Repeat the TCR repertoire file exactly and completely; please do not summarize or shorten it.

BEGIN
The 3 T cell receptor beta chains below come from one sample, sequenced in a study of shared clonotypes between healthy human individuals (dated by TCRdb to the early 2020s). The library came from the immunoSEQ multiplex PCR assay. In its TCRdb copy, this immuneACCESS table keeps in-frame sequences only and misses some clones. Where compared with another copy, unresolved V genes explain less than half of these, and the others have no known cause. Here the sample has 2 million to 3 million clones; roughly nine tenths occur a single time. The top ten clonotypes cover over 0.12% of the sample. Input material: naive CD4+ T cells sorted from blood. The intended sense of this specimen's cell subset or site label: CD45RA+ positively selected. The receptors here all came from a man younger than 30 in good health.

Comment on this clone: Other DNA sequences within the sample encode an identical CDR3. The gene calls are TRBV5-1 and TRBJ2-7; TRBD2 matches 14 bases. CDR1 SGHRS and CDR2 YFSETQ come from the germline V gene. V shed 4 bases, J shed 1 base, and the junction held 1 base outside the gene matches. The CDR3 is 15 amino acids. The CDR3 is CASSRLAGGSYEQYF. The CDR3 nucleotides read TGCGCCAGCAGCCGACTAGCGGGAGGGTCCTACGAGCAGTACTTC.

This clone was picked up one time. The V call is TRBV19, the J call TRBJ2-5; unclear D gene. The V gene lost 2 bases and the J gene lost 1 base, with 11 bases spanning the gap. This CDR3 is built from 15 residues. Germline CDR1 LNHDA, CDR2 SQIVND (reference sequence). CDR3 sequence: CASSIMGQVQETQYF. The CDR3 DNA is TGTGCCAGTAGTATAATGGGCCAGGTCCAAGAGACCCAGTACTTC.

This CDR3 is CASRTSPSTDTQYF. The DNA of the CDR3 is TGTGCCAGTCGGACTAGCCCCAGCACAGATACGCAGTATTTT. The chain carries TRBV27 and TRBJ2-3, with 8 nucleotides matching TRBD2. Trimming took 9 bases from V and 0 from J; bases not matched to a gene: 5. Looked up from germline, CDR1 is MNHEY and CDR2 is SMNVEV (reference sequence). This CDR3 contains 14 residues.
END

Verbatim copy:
The 3 T cell receptor beta chains below come from one sample, sequenced in a study of shared clonotypes between healthy human individuals (dated by TCRdb to the early 2020s). The library came from the immunoSEQ multiplex PCR assay. In its TCRdb copy, this immuneACCESS table keeps in-frame sequences only and misses some clones. Where compared with another copy, unresolved V genes explain less than half of these, and the others have no known cause. Here the sample has 2 million to 3 million clones; roughly nine tenths occur a single time. The top ten clonotypes cover over 0.12% of the sample. Input material: naive CD4+ T cells sorted from blood. The intended sense of this specimen's cell subset or site label: CD45RA+ positively selected. The receptors here all came from a man younger than 30 in good health.

Comment on this clone: Other DNA sequences within the sample encode an identical CDR3. The gene calls are TRBV5-1 and TRBJ2-7; TRBD2 matches 14 bases. CDR1 SGHRS and CDR2 YFSETQ come from the germline V gene. V shed 4 bases, J shed 1 base, and the junction held 1 base outside the gene matches. The CDR3 is 15 amino acids. The CDR3 is CASSRLAGGSYEQYF. The CDR3 nucleotides read TGCGCCAGCAGCCGACTAGCGGGAGGGTCCTACGAGCAGTACTTC.

This clone was picked up one time. The V call is TRBV19, the J call TRBJ2-5; unclear D gene. The V gene lost 2 bases and the J gene lost 1 base, with 11 bases spanning the gap. This CDR3 is built from 15 residues. Germline CDR1 LNHDA, CDR2 SQIVND (reference sequence). CDR3 sequence: CASSIMGQVQETQYF. The CDR3 DNA is TGTGCCAGTAGTATAATGGGCCAGGTCCAAGAGACCCAGTACTTC.

This CDR3 is CASRTSPSTDTQYF. The DNA of the CDR3 is TGTGCCAGTCGGACTAGCCCCAGCACAGATACGCAGTATTTT. The chain carries TRBV27 and TRBJ2-3, with 8 nucleotides matching TRBD2. Trimming took 9 bases from V and 0 from J; bases not matched to a gene: 5. Looked up from germline, CDR1 is MNHEY and CDR2 is SMNVEV (reference sequence). This CDR3 contains 14 residues.